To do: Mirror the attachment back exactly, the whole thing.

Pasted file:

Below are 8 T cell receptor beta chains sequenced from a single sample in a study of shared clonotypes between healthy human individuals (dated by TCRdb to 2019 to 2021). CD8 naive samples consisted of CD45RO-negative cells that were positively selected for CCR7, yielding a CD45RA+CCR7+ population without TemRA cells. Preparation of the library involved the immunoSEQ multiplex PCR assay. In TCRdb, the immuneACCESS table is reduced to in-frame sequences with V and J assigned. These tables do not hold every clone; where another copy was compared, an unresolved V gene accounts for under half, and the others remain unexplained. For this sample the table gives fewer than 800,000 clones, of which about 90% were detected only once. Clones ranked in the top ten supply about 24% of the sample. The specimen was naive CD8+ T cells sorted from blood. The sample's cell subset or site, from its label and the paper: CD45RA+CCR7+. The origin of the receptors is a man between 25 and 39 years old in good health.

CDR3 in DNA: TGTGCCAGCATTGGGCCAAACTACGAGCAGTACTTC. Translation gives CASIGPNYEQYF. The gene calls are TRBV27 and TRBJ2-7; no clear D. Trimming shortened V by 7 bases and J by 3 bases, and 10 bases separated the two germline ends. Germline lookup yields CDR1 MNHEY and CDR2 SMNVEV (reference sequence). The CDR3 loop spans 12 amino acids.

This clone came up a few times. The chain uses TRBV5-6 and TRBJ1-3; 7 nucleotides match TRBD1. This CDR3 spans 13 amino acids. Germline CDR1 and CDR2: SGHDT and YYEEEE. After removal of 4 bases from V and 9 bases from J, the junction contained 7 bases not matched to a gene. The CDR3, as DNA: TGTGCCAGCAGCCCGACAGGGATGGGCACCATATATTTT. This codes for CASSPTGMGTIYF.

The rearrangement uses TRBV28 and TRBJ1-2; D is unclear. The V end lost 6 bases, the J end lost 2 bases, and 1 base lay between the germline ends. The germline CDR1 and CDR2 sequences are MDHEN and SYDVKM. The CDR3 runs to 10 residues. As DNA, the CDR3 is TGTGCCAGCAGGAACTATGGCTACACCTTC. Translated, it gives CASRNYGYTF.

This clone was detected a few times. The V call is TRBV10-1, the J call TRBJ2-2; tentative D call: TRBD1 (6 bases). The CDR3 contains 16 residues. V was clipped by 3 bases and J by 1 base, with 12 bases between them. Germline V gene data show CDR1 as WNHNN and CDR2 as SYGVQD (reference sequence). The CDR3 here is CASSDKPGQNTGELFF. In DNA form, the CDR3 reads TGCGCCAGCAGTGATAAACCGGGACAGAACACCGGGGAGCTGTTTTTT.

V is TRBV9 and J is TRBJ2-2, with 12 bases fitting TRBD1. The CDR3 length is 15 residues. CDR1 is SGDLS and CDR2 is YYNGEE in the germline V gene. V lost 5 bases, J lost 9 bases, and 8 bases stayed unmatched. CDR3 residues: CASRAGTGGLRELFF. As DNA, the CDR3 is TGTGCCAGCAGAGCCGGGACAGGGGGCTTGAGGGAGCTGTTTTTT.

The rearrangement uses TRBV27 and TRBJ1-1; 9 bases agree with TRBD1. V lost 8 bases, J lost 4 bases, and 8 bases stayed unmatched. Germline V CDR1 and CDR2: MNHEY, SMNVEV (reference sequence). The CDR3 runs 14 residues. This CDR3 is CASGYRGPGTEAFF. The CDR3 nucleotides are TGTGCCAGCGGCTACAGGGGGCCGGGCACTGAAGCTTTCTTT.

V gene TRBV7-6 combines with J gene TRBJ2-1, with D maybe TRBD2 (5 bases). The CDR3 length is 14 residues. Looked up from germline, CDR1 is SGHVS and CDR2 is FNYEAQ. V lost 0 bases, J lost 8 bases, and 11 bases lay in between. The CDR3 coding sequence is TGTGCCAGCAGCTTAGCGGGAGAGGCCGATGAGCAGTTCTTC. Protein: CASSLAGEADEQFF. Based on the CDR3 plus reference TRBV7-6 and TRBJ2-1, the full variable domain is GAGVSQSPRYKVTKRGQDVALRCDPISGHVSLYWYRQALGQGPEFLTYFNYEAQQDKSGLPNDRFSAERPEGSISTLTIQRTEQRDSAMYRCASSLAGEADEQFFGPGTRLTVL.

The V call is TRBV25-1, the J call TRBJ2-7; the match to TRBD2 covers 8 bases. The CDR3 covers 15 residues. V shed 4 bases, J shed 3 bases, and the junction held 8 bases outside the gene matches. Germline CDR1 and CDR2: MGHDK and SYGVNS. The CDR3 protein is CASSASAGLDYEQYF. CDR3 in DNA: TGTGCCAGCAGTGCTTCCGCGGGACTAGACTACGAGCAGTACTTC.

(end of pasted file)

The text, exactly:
Below are 8 T cell receptor beta chains sequenced from a single sample in a study of shared clonotypes between healthy human individuals (dated by TCRdb to 2019 to 2021). CD8 naive samples consisted of CD45RO-negative cells that were positively selected for CCR7, yielding a CD45RA+CCR7+ population without TemRA cells. Preparation of the library involved the immunoSEQ multiplex PCR assay. In TCRdb, the immuneACCESS table is reduced to in-frame sequences with V and J assigned. These tables do not hold every clone; where another copy was compared, an unresolved V gene accounts for under half, and the others remain unexplained. For this sample the table gives fewer than 800,000 clones, of which about 90% were detected only once. Clones ranked in the top ten supply about 24% of the sample. The specimen was naive CD8+ T cells sorted from blood. The sample's cell subset or site, from its label and the paper: CD45RA+CCR7+. The origin of the receptors is a man between 25 and 39 years old in good health.

CDR3 in DNA: TGTGCCAGCATTGGGCCAAACTACGAGCAGTACTTC. Translation gives CASIGPNYEQYF. The gene calls are TRBV27 and TRBJ2-7; no clear D. Trimming shortened V by 7 bases and J by 3 bases, and 10 bases separated the two germline ends. Germline lookup yields CDR1 MNHEY and CDR2 SMNVEV (reference sequence). The CDR3 loop spans 12 amino acids.

This clone came up a few times. The chain uses TRBV5-6 and TRBJ1-3; 7 nucleotides match TRBD1. This CDR3 spans 13 amino acids. Germline CDR1 and CDR2: SGHDT and YYEEEE. After removal of 4 bases from V and 9 bases from J, the junction contained 7 bases not matched to a gene. The CDR3, as DNA: TGTGCCAGCAGCCCGACAGGGATGGGCACCATATATTTT. This codes for CASSPTGMGTIYF.

The rearrangement uses TRBV28 and TRBJ1-2; D is unclear. The V end lost 6 bases, the J end lost 2 bases, and 1 base lay between the germline ends. The germline CDR1 and CDR2 sequences are MDHEN and SYDVKM. The CDR3 runs to 10 residues. As DNA, the CDR3 is TGTGCCAGCAGGAACTATGGCTACACCTTC. Translated, it gives CASRNYGYTF.

This clone was detected a few times. The V call is TRBV10-1, the J call TRBJ2-2; tentative D call: TRBD1 (6 bases). The CDR3 contains 16 residues. V was clipped by 3 bases and J by 1 base, with 12 bases between them. Germline V gene data show CDR1 as WNHNN and CDR2 as SYGVQD (reference sequence). The CDR3 here is CASSDKPGQNTGELFF. In DNA form, the CDR3 reads TGCGCCAGCAGTGATAAACCGGGACAGAACACCGGGGAGCTGTTTTTT.

V is TRBV9 and J is TRBJ2-2, with 12 bases fitting TRBD1. The CDR3 length is 15 residues. CDR1 is SGDLS and CDR2 is YYNGEE in the germline V gene. V lost 5 bases, J lost 9 bases, and 8 bases stayed unmatched. CDR3 residues: CASRAGTGGLRELFF. As DNA, the CDR3 is TGTGCCAGCAGAGCCGGGACAGGGGGCTTGAGGGAGCTGTTTTTT.

The rearrangement uses TRBV27 and TRBJ1-1; 9 bases agree with TRBD1. V lost 8 bases, J lost 4 bases, and 8 bases stayed unmatched. Germline V CDR1 and CDR2: MNHEY, SMNVEV (reference sequence). The CDR3 runs 14 residues. This CDR3 is CASGYRGPGTEAFF. The CDR3 nucleotides are TGTGCCAGCGGCTACAGGGGGCCGGGCACTGAAGCTTTCTTT.

V gene TRBV7-6 combines with J gene TRBJ2-1, with D maybe TRBD2 (5 bases). The CDR3 length is 14 residues. Looked up from germline, CDR1 is SGHVS and CDR2 is FNYEAQ. V lost 0 bases, J lost 8 bases, and 11 bases lay in between. The CDR3 coding sequence is TGTGCCAGCAGCTTAGCGGGAGAGGCCGATGAGCAGTTCTTC. Protein: CASSLAGEADEQFF. Based on the CDR3 plus reference TRBV7-6 and TRBJ2-1, the full variable domain is GAGVSQSPRYKVTKRGQDVALRCDPISGHVSLYWYRQALGQGPEFLTYFNYEAQQDKSGLPNDRFSAERPEGSISTLTIQRTEQRDSAMYRCASSLAGEADEQFFGPGTRLTVL.

The V call is TRBV25-1, the J call TRBJ2-7; the match to TRBD2 covers 8 bases. The CDR3 covers 15 residues. V shed 4 bases, J shed 3 bases, and the junction held 8 bases outside the gene matches. Germline CDR1 and CDR2: MGHDK and SYGVNS. The CDR3 protein is CASSASAGLDYEQYF. CDR3 in DNA: TGTGCCAGCAGTGCTTCCGCGGGACTAGACTACGAGCAGTACTTC.